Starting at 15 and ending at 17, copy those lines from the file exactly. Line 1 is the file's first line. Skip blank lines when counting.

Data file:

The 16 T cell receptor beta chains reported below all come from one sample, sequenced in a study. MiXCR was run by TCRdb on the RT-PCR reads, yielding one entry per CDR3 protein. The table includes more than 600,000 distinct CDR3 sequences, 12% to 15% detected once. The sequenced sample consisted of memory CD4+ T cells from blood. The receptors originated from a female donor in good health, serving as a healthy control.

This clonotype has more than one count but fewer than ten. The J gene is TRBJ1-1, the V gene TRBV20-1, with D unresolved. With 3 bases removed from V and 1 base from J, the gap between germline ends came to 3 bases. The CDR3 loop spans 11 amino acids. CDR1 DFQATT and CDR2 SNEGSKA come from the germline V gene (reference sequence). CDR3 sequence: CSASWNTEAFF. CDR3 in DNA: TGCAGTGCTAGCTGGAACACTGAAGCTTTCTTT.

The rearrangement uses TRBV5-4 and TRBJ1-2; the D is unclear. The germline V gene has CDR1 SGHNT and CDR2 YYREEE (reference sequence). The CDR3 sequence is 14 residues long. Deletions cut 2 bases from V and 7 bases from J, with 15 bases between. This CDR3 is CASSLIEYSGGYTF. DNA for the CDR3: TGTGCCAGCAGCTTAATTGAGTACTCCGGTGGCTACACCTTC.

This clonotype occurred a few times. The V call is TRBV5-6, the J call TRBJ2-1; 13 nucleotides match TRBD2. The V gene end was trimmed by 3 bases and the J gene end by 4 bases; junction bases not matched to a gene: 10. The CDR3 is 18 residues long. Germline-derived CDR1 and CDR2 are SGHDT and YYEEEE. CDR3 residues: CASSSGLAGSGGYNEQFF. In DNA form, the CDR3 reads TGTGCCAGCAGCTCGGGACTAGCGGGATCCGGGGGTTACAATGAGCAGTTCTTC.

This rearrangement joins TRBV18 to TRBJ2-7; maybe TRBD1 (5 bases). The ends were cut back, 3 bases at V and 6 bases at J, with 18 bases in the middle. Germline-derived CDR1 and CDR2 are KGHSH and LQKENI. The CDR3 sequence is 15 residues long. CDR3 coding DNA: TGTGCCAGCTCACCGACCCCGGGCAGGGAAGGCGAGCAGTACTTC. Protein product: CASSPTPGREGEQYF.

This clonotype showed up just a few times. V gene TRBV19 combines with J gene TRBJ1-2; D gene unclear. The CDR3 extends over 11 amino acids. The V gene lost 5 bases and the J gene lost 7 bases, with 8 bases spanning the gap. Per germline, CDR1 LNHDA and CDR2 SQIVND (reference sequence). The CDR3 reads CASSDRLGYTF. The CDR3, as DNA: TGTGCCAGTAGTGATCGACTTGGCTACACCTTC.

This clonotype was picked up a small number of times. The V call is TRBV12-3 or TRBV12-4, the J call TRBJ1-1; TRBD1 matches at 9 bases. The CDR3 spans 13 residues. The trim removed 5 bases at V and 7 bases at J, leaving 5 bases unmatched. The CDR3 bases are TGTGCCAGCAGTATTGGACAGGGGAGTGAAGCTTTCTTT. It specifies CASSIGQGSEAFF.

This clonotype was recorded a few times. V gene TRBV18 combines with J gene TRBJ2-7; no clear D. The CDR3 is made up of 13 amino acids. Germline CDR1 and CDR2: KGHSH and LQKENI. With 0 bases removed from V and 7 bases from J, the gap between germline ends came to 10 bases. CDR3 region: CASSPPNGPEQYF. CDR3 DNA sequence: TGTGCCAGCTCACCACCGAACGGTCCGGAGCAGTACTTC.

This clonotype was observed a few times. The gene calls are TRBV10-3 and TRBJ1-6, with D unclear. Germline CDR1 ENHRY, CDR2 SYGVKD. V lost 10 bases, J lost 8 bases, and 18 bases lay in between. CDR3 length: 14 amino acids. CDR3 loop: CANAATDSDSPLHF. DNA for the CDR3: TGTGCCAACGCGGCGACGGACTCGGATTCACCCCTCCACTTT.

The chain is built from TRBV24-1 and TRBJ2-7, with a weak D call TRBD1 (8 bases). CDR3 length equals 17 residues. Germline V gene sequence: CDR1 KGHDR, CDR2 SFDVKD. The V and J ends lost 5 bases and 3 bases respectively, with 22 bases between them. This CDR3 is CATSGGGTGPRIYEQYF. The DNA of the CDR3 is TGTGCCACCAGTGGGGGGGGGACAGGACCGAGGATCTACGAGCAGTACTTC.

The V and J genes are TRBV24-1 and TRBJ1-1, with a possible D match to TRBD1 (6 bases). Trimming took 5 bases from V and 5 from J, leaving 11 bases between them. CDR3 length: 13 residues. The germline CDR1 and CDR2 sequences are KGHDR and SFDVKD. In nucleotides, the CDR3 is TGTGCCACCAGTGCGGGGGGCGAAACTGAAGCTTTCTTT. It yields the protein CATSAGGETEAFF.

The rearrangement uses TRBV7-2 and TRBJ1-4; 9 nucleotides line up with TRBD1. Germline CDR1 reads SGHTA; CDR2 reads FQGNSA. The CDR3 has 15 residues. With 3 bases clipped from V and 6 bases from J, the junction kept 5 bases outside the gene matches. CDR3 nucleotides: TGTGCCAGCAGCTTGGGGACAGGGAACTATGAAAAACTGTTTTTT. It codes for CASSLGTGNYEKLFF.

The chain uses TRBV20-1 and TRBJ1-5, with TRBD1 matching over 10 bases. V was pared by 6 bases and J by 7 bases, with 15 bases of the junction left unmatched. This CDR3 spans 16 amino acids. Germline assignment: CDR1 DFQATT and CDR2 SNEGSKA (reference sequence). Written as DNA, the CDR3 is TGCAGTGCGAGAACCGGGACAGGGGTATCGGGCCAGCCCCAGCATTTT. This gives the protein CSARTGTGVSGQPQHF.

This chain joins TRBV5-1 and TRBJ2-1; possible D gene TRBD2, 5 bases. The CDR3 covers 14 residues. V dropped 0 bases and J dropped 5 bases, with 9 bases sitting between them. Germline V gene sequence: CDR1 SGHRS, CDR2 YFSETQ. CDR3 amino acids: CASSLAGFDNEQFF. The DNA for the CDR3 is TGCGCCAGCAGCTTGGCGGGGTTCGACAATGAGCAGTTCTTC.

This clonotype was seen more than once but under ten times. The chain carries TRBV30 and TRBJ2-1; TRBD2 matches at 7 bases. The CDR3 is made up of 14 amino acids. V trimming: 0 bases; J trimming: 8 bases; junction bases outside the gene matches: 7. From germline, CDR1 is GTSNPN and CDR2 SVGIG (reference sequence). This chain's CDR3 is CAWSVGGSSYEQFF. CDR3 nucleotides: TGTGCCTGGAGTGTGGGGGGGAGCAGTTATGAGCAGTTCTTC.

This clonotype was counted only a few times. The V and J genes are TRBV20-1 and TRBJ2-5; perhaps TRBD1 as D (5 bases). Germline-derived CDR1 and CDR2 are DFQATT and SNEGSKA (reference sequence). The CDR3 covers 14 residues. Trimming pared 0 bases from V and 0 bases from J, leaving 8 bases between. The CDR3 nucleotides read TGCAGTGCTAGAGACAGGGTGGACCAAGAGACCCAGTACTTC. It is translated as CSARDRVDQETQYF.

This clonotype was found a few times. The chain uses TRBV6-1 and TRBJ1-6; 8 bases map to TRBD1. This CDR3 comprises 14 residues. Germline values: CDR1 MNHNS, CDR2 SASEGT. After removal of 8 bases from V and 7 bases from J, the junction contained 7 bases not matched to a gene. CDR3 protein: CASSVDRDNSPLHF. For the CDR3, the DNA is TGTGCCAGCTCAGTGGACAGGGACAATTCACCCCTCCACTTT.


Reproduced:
This clonotype was seen more than once but under ten times. The chain carries TRBV30 and TRBJ2-1; TRBD2 matches at 7 bases. The CDR3 is made up of 14 amino acids. V trimming: 0 bases; J trimming: 8 bases; junction bases outside the gene matches: 7. From germline, CDR1 is GTSNPN and CDR2 SVGIG (reference sequence). This chain's CDR3 is CAWSVGGSSYEQFF. CDR3 nucleotides: TGTGCCTGGAGTGTGGGGGGGAGCAGTTATGAGCAGTTCTTC.

This clonotype was counted only a few times. The V and J genes are TRBV20-1 and TRBJ2-5; perhaps TRBD1 as D (5 bases). Germline-derived CDR1 and CDR2 are DFQATT and SNEGSKA (reference sequence). The CDR3 covers 14 residues. Trimming pared 0 bases from V and 0 bases from J, leaving 8 bases between. The CDR3 nucleotides read TGCAGTGCTAGAGACAGGGTGGACCAAGAGACCCAGTACTTC. It is translated as CSARDRVDQETQYF.

This clonotype was found a few times. The chain uses TRBV6-1 and TRBJ1-6; 8 bases map to TRBD1. This CDR3 comprises 14 residues. Germline values: CDR1 MNHNS, CDR2 SASEGT. After removal of 8 bases from V and 7 bases from J, the junction contained 7 bases not matched to a gene. CDR3 protein: CASSVDRDNSPLHF. For the CDR3, the DNA is TGTGCCAGCTCAGTGGACAGGGACAATTCACCCCTCCACTTT.